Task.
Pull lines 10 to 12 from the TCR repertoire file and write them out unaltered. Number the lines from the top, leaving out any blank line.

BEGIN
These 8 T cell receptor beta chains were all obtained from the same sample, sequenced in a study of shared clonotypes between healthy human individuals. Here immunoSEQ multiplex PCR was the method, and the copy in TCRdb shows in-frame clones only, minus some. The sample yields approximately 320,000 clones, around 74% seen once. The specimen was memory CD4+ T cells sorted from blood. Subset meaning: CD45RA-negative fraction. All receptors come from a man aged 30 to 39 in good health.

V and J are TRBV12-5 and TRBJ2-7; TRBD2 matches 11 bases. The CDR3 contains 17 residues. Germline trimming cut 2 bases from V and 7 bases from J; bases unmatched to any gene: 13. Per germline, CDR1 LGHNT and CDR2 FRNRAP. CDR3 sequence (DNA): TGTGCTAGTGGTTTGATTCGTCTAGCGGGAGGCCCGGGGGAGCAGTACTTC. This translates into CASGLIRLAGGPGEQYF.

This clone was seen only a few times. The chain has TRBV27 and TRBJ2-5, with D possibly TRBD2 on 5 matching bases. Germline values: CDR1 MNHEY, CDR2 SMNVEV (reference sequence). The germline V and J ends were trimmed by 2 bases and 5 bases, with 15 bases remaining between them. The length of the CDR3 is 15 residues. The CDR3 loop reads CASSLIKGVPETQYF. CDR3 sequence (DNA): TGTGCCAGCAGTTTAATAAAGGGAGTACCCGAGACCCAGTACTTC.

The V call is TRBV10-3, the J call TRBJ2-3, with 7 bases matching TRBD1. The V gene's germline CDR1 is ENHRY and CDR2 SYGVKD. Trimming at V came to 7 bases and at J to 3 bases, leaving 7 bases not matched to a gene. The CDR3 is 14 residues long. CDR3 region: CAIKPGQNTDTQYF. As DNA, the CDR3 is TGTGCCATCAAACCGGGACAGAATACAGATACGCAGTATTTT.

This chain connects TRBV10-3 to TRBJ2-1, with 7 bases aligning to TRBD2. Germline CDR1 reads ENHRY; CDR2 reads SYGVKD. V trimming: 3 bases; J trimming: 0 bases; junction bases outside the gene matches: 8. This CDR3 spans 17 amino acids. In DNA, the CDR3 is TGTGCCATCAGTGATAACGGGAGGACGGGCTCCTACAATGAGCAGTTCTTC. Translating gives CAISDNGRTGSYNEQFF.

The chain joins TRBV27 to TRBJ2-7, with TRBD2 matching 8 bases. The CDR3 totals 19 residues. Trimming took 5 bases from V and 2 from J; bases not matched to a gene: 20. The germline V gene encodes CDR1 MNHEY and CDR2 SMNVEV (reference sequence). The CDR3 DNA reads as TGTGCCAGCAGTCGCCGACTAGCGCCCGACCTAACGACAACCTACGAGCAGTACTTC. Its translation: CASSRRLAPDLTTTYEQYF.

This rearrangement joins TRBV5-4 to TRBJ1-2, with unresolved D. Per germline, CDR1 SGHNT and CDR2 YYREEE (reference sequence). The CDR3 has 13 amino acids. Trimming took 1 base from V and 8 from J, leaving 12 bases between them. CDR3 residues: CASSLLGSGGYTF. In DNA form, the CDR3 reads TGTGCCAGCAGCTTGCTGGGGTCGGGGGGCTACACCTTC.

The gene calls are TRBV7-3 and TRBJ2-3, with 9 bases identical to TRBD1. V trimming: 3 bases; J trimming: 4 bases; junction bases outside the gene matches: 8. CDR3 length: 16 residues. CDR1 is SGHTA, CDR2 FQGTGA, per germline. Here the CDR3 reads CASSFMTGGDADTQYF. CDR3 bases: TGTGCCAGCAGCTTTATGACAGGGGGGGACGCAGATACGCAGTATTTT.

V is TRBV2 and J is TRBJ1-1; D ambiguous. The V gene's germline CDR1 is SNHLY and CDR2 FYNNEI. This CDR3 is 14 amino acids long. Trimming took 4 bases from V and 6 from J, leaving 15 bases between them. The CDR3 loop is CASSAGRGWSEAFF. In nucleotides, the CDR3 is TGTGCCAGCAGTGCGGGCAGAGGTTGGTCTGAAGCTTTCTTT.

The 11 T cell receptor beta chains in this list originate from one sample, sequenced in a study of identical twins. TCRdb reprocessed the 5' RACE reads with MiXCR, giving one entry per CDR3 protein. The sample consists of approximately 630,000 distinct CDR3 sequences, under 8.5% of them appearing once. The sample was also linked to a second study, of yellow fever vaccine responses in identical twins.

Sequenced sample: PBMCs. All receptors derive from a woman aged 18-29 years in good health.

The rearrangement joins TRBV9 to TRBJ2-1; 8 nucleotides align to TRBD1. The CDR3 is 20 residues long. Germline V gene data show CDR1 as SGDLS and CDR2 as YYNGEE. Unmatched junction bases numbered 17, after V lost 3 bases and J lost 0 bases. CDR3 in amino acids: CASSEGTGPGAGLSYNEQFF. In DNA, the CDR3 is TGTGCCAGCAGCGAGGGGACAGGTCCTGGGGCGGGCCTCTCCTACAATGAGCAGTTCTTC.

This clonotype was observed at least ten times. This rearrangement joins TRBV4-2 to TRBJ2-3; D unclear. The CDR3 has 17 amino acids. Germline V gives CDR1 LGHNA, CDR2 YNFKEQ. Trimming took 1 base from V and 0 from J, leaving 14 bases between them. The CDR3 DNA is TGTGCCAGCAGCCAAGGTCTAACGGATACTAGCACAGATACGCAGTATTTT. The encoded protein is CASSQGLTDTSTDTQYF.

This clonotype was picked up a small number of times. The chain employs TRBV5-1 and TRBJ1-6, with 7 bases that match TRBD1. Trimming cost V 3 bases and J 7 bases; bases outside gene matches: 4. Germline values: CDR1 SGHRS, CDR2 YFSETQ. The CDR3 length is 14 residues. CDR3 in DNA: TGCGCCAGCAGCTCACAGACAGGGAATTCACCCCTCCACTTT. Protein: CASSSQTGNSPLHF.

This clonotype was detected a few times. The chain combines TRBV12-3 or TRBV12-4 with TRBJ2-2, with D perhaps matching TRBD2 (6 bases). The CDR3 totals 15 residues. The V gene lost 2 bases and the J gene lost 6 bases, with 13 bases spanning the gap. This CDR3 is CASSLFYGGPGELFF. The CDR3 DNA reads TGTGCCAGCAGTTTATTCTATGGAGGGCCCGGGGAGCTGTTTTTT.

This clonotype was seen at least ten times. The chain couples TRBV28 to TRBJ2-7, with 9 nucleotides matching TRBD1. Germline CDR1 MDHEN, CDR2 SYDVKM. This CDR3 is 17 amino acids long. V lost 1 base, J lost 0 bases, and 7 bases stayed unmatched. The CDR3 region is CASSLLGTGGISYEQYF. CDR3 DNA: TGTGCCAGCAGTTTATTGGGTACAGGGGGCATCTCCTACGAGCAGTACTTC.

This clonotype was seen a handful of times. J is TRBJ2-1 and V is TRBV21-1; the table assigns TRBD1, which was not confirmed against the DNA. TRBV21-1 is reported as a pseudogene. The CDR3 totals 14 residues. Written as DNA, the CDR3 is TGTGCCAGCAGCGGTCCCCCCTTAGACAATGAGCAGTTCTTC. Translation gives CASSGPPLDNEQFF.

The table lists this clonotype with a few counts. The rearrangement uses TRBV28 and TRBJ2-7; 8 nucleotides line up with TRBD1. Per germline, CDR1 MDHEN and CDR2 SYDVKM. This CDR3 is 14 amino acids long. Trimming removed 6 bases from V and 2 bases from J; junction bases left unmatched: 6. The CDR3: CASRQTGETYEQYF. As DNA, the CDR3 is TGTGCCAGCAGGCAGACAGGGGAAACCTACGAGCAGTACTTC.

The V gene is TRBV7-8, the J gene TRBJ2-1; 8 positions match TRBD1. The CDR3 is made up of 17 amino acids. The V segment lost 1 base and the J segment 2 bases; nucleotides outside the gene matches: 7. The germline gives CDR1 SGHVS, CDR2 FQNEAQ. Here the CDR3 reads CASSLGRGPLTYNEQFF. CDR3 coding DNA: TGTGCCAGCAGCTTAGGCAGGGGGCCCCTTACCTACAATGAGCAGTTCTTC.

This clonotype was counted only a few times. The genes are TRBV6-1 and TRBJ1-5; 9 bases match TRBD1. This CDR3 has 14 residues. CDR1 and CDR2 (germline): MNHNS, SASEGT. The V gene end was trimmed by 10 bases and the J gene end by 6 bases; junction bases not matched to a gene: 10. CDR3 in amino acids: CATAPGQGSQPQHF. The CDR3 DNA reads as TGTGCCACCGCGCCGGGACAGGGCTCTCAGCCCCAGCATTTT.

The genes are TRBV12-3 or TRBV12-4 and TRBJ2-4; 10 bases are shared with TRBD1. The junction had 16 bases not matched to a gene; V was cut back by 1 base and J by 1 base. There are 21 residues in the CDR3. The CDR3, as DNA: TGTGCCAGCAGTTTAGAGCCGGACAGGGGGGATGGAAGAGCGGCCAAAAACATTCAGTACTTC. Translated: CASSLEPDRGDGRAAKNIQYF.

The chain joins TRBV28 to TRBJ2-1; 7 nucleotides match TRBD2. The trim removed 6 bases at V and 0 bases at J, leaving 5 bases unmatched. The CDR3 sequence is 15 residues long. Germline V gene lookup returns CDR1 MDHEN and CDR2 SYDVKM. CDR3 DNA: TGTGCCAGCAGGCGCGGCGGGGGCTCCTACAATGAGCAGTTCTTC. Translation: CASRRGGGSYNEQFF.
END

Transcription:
The 11 T cell receptor beta chains in this list originate from one sample, sequenced in a study of identical twins. TCRdb reprocessed the 5' RACE reads with MiXCR, giving one entry per CDR3 protein. The sample consists of approximately 630,000 distinct CDR3 sequences, under 8.5% of them appearing once. The sample was also linked to a second study, of yellow fever vaccine responses in identical twins.

Sequenced sample: PBMCs. All receptors derive from a woman aged 18-29 years in good health.

The rearrangement joins TRBV9 to TRBJ2-1; 8 nucleotides align to TRBD1. The CDR3 is 20 residues long. Germline V gene data show CDR1 as SGDLS and CDR2 as YYNGEE. Unmatched junction bases numbered 17, after V lost 3 bases and J lost 0 bases. CDR3 in amino acids: CASSEGTGPGAGLSYNEQFF. In DNA, the CDR3 is TGTGCCAGCAGCGAGGGGACAGGTCCTGGGGCGGGCCTCTCCTACAATGAGCAGTTCTTC.